“I’ll be running that place in a few weeks!” was my daughter, Victoria’s, near immediate response after she got her first job at Marshall’s.  Within a few weeks after starting there, she knew it was going to be a horse of a different color.

I have adult children.  They are all Millenials.  They weren’t brought up getting everything they wanted.  They had chores everyday.  Before they could have the privilege of driving, they had to have a job so they could pay their own insurance.  Even with this strong influence to work and be responsible, some would call Victoria’s attitude towards work a sense of entitlement (there were a lot more things she thought she’d get at work).

Just to mention the word “entitlement” around some gets their dander up.  I, personally, think the word gets a bad rap.  I don’t like to think that word as a negative, I prefer to look at it more as a positive expectation.

We have been bombarded over the past two decades with self-help books telling us to be positive; that good things will come to us if we just have the positive expectation.  Further, science tells us that people with a positive outlook live longer and are happier.  So, what’s wrong with our youngest (and brightest) generation wanting the best?

Some would argue that they want it all without all the work.  I don’t believe that.  I’ve  met with and interviewed hundreds of fantastic people from this generation.  They are bright, enthusiastic and want to make a difference.  We are short sighted if we don’t harness the power of the positive expectation that they bring to the table.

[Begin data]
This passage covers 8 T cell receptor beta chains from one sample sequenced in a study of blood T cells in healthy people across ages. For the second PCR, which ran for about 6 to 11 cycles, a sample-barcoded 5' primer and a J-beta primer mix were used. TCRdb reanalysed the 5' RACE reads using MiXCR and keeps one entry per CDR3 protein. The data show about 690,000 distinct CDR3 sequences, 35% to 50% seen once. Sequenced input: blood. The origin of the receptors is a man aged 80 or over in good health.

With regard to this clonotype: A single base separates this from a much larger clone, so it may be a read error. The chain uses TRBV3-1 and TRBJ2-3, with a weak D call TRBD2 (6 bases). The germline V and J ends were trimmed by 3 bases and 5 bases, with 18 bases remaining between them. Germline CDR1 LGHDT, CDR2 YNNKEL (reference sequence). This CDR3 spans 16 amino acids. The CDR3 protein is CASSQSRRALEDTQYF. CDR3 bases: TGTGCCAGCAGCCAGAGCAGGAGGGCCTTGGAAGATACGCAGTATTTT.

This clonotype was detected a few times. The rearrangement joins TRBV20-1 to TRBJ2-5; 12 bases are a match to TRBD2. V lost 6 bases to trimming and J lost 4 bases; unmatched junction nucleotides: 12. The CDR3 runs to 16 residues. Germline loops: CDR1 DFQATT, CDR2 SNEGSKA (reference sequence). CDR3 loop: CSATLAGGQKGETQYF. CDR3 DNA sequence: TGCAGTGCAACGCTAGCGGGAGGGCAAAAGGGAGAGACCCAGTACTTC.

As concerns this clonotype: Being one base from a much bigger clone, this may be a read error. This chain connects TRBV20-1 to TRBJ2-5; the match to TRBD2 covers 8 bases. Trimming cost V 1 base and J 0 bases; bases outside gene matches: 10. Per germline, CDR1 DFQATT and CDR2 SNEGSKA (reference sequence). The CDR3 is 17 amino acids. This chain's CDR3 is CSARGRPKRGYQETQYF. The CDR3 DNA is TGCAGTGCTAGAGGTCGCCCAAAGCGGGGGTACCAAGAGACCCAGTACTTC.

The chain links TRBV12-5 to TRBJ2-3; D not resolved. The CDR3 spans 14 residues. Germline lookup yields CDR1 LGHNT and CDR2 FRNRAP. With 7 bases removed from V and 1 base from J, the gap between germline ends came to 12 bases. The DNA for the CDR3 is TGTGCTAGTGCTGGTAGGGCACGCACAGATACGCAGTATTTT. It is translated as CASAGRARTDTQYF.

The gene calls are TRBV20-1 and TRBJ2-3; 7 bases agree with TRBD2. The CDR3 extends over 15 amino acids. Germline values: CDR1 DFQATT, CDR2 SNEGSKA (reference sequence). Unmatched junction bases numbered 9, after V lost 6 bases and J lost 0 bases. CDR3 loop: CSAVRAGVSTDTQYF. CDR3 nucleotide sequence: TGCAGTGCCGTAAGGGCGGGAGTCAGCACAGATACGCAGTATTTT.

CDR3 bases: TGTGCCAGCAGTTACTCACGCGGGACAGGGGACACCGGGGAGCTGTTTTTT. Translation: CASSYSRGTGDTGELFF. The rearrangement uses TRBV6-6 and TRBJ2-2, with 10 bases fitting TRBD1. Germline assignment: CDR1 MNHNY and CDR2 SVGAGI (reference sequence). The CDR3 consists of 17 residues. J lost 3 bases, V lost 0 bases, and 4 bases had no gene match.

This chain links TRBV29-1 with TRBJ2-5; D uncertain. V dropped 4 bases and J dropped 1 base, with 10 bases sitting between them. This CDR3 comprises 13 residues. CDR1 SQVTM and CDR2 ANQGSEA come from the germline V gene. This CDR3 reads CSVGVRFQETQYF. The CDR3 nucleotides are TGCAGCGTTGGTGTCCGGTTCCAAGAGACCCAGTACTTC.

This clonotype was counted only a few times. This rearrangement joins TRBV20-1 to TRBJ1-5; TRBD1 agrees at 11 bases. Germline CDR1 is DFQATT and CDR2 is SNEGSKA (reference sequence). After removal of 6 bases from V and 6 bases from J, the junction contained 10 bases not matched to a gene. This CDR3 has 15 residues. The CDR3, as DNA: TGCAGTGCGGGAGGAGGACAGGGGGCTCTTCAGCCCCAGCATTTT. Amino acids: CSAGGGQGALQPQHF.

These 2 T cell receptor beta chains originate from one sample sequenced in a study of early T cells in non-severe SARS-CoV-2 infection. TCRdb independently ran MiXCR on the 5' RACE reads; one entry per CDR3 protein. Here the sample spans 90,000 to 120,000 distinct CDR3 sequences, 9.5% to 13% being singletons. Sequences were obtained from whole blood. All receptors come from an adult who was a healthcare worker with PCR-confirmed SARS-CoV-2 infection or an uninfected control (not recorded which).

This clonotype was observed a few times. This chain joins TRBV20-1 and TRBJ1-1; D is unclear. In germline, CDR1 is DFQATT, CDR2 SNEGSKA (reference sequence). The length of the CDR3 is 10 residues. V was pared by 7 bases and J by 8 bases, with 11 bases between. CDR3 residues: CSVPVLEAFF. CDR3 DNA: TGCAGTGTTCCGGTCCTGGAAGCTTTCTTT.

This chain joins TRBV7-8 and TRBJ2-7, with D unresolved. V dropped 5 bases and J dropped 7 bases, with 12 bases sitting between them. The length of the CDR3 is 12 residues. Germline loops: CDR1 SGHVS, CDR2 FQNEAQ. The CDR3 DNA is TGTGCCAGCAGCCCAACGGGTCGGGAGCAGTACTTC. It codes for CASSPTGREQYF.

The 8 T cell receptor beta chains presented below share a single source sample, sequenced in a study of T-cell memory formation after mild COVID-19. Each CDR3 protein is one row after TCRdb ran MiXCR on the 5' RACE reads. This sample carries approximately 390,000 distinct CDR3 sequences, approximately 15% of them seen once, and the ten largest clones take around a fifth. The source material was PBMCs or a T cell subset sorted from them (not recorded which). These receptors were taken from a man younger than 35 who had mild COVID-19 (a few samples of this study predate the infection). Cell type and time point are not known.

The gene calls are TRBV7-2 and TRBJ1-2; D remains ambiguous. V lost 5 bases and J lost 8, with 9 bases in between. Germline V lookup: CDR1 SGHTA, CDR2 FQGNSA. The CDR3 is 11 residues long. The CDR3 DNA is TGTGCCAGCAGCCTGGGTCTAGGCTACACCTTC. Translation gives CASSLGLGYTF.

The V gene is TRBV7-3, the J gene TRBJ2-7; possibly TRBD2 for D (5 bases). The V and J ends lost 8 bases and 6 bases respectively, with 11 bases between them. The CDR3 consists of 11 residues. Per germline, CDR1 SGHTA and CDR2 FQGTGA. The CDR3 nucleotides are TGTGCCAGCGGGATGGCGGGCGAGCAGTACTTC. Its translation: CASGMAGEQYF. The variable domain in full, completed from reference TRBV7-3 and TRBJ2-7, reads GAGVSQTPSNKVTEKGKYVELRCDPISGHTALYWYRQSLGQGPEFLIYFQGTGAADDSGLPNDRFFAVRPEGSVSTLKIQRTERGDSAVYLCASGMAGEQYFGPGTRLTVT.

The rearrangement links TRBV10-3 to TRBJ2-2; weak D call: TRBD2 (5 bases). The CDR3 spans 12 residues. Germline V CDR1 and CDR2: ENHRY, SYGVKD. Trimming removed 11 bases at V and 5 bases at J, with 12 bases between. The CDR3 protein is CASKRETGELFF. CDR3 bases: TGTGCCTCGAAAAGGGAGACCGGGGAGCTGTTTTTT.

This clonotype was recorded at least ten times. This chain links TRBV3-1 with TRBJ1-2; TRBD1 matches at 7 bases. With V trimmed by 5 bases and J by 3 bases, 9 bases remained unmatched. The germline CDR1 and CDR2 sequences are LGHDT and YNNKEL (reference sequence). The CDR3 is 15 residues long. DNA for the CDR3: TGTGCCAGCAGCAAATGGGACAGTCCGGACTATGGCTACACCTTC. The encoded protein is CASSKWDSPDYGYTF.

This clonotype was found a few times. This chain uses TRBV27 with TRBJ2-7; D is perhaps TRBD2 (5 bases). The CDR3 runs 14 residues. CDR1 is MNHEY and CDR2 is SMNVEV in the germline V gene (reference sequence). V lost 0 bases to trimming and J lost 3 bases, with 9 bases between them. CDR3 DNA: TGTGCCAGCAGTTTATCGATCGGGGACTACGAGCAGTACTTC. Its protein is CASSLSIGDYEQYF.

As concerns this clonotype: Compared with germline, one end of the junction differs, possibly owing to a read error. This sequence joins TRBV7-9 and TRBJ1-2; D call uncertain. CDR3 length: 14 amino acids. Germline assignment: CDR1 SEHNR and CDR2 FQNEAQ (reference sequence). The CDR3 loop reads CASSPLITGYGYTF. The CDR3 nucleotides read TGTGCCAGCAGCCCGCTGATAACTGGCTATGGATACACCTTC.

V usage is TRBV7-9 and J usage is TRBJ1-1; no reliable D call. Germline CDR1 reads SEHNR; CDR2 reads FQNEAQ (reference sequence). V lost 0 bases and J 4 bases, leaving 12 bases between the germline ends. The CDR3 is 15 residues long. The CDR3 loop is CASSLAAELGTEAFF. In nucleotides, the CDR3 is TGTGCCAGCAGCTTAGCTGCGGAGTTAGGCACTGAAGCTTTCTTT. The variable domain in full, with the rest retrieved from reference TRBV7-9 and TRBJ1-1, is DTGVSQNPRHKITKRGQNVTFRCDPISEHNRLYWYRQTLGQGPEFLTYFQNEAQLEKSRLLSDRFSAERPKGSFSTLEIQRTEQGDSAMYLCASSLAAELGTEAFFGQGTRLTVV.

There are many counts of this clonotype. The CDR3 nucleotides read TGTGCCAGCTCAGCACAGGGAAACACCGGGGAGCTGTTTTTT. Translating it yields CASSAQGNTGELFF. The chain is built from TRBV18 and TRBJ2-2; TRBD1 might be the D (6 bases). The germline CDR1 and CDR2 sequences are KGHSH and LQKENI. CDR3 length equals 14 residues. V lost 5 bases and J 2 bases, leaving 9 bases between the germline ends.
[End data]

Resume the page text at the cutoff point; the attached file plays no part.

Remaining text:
I equate this power as to the “Force” in Star Wars.  It can be harnessed for good or it can go to the dark side (or, worse, out of the organization).  How can you harness it?

Listen:  Opposed to speaking to be heard, stop and listen.  Listening gives us the opportunity to learn about the person and get to know them as a person.  We also will find out what that person is expecting and how we can help.

Be a coach, not a critic:  It’s easy to find whats wrong.  What’s harder is to find is what’s right and help develop the areas that may need a little help.  Train, develop, and build a path together towards the expectation.   Everyone needs a little help along the way (even you!).

Let them work it out:  Most I’ve met (and interviewed) in this generation like to know what needs to be done, the parameters, and then like to figure out how to figure out how to hit the target.  Remember the old adage of “there is more than 1 way to skin a cat.”

Share YOUR story:  Stories are the cornerstone of any organization.  They are how we transmit norms, values and culture.  Let them know how you “made it” and how they can “make it” too.  Be a beacon of hope to fuel that positive expectation.

In over 500 interviews with people from varying generations, I’ve found two things that I think are interesting and worth mentioning:

Each generation thinks the younger has it easier than they did.  (I am sure you remember your parents telling you how they had to walk to school (uphill both ways) in five feet of snow to school)).  True or not, this belief doesn’t make us bad people, it just makes us human.  We all like to feel special.  Remember what it was like when you were young and those that helped you along the way.
There are many more things that connect us than separate us.  We are all different but we are all human.  Look for the connection points (they’ll be easy to find if you listen) and focus in on those.  Leading is about people and these people are an asset.  They bring new ideas and energy to a team.
In the end, Victoria, quit her job at Marshall’s and moved on to another where her positive expectation was harnessed and leveraged for the good of the team.   That was their loss.  Don’t lose out because you think someone feels entitled, harness that positive expectation and win!

For more information on Chip, visit http://www.speakernow.com/espeakers/8431/Lieutenant-Commander-Chip-Lutz.html?topic=-1

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